The exciting new Galaxy S20 range was described as an “embarrassment of riches,” by Samsung’s Head of Product Management, Paul Scott, ahead of the official launch on February 11. I can’t disagree.
A replacement to last year’s damp squib, the basic Galaxy S10e, has not materialized. Instead, the Galaxy S20 and S20 Plus are joined by the Galaxy S20 Ultra – a true superphone. It joins numerous other flagship phones in Samsung’s confusing product line.
I sat down with Paul Scott, alongside Samsung U.K.’s Corporate Vice President, Conor Pierce, to understand why premium phones are the focus of Samsung’s Galaxy line in 2020.
A new beginning
“We’re celebrating our 10th year of the Galaxy range, we’re starting a new year and a new decade,” Pierce said, explaining the importance of the Galaxy S20’s launch timing. “Plus, we have 5G, so many things are lining up for us to create a new era of communication and entertainment. The Galaxy S20 signifies a new decade for Samsung.”
There it is. Samsung’s preparing for the next 10 years, and doing so with its strongest, spec-heaviest Galaxy S phones yet.
It has three new models: The Galaxy S20, Galaxy S20 Plus, and Galaxy S20 Ultra. Cameras and processors aside, there’s something else that marks as smartphones Samsung sees fitting for your future. All three will come with 5G.
“5G will be a massive catalyst for us, and for people,” Pierce said, adding that Samsung’s U.K. 5G market share was a massive 91%. It gained that level of control with the Galaxy S10 5G, Note 10 5G, and Galaxy Fold (which is only sold as a 5G device in the U.K.). More recently, Samsung also launched the Galaxy A90 5G.
With the launch of the Galaxy S20, Samsung has three more 5G ready phones on offer.
5G is still for early adopters, but not for long
“Buying a 5G phone now is a way of future proofing,” Pierce said. “It’s inevitable in time you will want to use 5G. When you’ve had, 5G you don’t want to go backwards.”
Talk of 5G often focuses on the technology as a concept, however, and not the direct and immediate benefits to owners. What’s Samsung doing to change this? If the new Galaxy S20 phones have 5G, and it’s pushed hard as a reason to buy, we need to know why it matters.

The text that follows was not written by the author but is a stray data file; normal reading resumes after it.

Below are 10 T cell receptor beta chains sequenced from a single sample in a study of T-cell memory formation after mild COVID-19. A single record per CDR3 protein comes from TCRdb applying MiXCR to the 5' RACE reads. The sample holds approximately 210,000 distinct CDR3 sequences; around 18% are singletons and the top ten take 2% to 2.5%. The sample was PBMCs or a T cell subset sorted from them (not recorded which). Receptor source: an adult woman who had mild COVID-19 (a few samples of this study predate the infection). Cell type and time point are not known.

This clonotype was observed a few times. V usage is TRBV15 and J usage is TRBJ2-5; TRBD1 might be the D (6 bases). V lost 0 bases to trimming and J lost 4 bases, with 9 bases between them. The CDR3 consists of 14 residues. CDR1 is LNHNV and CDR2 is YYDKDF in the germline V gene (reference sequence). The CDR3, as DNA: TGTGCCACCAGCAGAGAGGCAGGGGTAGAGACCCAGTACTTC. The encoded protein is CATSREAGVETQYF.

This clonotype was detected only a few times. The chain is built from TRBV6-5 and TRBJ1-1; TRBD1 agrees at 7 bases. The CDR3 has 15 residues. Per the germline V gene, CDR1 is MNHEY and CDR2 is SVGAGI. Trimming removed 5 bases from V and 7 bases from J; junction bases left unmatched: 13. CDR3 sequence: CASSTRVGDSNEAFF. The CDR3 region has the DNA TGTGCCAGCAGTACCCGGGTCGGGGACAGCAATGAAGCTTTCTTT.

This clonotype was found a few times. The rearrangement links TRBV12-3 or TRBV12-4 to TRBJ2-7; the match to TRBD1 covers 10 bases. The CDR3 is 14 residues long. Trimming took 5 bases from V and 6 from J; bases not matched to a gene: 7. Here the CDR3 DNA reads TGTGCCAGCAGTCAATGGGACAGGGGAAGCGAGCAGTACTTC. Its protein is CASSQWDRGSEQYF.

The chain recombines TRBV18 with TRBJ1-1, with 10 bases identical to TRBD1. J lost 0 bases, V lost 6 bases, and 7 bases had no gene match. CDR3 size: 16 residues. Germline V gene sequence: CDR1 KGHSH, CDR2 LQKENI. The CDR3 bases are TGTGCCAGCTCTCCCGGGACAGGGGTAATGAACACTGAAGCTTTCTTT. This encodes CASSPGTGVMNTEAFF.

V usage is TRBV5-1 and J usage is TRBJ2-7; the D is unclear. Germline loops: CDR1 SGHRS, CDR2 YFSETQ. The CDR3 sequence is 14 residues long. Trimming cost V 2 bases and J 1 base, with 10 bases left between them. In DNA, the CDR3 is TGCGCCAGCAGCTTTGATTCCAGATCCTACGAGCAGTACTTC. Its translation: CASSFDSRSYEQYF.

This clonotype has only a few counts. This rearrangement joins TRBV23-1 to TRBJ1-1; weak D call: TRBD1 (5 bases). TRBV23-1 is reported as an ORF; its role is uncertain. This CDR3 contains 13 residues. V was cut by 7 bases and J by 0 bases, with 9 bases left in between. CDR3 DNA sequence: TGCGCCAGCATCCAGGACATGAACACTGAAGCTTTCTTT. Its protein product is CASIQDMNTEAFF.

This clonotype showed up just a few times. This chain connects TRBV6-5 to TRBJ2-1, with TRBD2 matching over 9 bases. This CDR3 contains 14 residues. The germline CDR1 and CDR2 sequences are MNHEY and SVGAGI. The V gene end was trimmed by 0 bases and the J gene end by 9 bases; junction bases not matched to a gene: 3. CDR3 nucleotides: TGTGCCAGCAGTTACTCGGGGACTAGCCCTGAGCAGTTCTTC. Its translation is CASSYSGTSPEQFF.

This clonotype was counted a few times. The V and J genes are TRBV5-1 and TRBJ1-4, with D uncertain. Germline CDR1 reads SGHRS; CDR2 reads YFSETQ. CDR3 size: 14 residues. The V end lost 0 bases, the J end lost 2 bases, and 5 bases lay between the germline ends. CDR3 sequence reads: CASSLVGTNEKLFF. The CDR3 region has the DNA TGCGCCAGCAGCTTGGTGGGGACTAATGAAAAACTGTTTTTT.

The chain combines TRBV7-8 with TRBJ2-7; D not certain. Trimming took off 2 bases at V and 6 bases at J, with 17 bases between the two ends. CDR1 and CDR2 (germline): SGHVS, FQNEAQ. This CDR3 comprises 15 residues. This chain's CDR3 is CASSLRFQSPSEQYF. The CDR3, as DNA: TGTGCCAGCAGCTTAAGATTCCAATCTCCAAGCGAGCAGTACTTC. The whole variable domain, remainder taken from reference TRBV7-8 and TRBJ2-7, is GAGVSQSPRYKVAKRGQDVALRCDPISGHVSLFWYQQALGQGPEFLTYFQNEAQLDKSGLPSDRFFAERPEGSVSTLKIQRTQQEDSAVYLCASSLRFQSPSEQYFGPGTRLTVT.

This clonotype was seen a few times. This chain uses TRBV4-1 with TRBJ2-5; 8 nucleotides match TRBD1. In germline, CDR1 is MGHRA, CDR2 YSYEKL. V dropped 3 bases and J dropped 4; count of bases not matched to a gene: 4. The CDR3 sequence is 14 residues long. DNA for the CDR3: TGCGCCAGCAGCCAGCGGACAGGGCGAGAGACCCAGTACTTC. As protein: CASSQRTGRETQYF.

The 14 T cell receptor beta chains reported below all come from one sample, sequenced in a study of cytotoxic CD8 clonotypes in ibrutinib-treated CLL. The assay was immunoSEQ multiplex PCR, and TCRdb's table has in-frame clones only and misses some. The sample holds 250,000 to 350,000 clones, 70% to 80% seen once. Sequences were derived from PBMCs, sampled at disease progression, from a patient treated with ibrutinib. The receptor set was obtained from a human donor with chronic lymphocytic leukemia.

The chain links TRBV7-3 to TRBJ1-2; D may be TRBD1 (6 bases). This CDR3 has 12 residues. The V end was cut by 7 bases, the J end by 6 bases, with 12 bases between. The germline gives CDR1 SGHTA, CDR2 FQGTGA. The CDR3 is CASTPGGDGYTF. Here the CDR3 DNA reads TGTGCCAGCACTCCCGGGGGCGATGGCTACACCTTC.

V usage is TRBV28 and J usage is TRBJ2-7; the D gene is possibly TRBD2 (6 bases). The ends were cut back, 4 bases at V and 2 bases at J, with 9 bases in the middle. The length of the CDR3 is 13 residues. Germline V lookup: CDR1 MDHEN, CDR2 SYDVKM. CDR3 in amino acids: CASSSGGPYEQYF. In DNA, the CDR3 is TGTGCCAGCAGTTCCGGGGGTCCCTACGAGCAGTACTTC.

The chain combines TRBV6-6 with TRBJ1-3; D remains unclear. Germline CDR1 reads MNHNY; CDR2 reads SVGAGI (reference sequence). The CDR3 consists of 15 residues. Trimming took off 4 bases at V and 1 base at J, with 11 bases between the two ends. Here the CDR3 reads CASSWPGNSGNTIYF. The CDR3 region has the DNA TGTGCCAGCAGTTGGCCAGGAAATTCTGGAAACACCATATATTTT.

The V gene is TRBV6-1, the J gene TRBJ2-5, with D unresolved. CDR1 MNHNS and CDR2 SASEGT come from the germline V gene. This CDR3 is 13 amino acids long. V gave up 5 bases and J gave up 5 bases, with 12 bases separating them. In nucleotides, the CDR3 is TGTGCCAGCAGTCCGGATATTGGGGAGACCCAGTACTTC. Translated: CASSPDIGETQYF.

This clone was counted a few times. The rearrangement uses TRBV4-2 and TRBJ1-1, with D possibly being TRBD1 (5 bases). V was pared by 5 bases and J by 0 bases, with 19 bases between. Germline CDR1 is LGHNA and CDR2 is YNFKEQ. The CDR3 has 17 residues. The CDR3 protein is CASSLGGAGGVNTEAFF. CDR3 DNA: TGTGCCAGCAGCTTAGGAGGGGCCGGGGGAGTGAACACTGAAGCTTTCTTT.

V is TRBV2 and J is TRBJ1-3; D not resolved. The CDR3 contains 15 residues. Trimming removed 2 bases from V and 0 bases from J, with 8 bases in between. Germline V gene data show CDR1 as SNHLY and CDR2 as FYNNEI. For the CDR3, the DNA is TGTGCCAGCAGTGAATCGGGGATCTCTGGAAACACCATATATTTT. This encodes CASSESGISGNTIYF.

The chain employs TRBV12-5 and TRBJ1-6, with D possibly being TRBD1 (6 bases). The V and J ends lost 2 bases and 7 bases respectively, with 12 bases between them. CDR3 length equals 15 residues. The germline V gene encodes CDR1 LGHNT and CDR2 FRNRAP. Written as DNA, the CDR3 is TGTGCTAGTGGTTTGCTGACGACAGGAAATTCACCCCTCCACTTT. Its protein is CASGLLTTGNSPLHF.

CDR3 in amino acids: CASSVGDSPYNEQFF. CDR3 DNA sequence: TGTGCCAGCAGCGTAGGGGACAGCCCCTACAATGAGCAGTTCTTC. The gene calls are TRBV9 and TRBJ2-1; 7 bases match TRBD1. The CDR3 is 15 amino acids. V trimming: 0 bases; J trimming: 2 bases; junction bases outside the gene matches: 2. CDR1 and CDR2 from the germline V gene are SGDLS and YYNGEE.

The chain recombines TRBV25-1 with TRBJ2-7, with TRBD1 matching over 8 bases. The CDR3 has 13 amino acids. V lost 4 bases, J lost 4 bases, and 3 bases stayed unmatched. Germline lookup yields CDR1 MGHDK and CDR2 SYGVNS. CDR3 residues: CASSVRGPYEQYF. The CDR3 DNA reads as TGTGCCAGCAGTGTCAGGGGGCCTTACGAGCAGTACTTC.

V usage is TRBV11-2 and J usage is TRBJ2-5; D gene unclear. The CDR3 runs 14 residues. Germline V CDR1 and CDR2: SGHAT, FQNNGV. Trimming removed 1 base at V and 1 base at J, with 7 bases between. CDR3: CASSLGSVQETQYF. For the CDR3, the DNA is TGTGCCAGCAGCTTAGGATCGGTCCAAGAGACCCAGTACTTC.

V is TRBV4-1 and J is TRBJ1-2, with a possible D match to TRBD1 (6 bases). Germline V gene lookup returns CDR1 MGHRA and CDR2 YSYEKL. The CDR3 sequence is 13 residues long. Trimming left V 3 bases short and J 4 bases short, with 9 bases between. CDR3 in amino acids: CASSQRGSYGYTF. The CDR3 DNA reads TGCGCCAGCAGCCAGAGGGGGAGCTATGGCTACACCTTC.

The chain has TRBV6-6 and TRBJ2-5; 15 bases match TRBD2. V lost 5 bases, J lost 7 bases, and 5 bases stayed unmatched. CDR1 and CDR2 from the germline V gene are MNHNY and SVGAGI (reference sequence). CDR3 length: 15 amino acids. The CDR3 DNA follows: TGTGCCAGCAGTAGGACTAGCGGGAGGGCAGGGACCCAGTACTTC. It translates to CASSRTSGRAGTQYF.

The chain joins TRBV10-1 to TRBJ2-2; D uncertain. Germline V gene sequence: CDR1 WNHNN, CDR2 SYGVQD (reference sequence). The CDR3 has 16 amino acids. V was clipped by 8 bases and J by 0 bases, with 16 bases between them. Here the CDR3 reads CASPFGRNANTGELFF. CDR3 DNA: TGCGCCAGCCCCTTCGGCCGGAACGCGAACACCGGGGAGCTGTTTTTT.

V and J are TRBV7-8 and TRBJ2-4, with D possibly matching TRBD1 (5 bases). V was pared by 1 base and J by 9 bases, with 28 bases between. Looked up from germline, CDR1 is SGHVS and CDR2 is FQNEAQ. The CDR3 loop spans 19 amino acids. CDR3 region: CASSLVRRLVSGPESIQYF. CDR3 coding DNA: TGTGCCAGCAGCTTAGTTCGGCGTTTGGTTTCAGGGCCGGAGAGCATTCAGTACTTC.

“There’s three main reasons you may want 5G,” Pierce explained, noting the higher data speeds, low latency, and the ability to have more devices connected to the network at one time.
“These are the instant reasons you would want to buy 5G, but we need to bring these features to life. 5G will change the way you live, the way you work, and the way you share,” Pierce told me confidently, “but it will take time to materialize.”
This sets expectations for 5G in early 2020. The technology is there. Now, it needs to be used to build new experiences, or improve those that exist. Samsung is working with carriers on gaming and multimedia experiences that use 5G, and with companies like Microsoft to produce productivity features that rely on 5G.
According to Samsung’s data, 85% of people in the U.K. are interested in 5G now, and 32% expect to upgrade to a 5G phone in the next 12 months. Samsung has already positioned itself to capitalize on this influx with the Galaxy S20 range and its other 5G devices.
Yet there is another trend in smartphones that’s closely tied with the 5G push. The demand for more expensive premium hardware.
The people demand premium
As with 5G, Samsung says the Galaxy S20’s absurd specifications (which include up to 16GB of RAM) were driven by demand.
“This year we’ve listened to people. They want innovation, the best camera, the best screen, and they want 5G for future proofing. Last time we had the Galaxy S10e, and this year we’ve gone the other way,” Scott said. “The premium market is growing, people are willing to spend more […]”
Three Galaxy S20 phones join three Galaxy Note 10 series phones, the Galaxy Fold, and (potentially) the Galaxy Z Flip folding phone too. The cheapest phone is $950 Note 10, and the most expensive is the $2,000 Galaxy Fold, with the Galaxy S20 Ultra coming in at $1,400.
It’s a hugely luxurious collection of top smartphones made for those who want the best tech available right now, and don’t mind paying out for it.
When asked about how Samsung views all these phones, and whether they were labeled flagships in-house, Scott laughed. “Each one becomes like your child,” he said. “You couldn’t be prouder. For us, every phone is a ‘flagship,’ and each one becomes our baby.”
The Galaxy S20 range gives us a look at how Samsung views the next 10 years of smartphone development. It’s prioritizing 5G, top-tier cameras, and excellent internal hardware, inside premium design that looks great but doesn’t come cheap.
Why? Because that’s what we want. If the 2020 Galaxy S range is an embarrassment of riches, we can’t wait to see what it has planned for 2021.
Samsung will release the Galaxy S20, Galaxy S20 Plus, and Galaxy S20 Ultra on March 13.
- Galaxy S20, Galaxy Buds+, Z Flip: Everything you’ll see at Galaxy Unpacked today
- Samsung Galaxy S20: Everything we know ahead of Galaxy Unpacked
- Samsung Galaxy S20 and S20 Plus hands-on: You’ll want the big one
- Samsung Galaxy S20 vs. Galaxy S10: Is it worth upgrading?
- Samsung Galaxy S20 Ultra hands-on: An obscene price for an obscenely good phone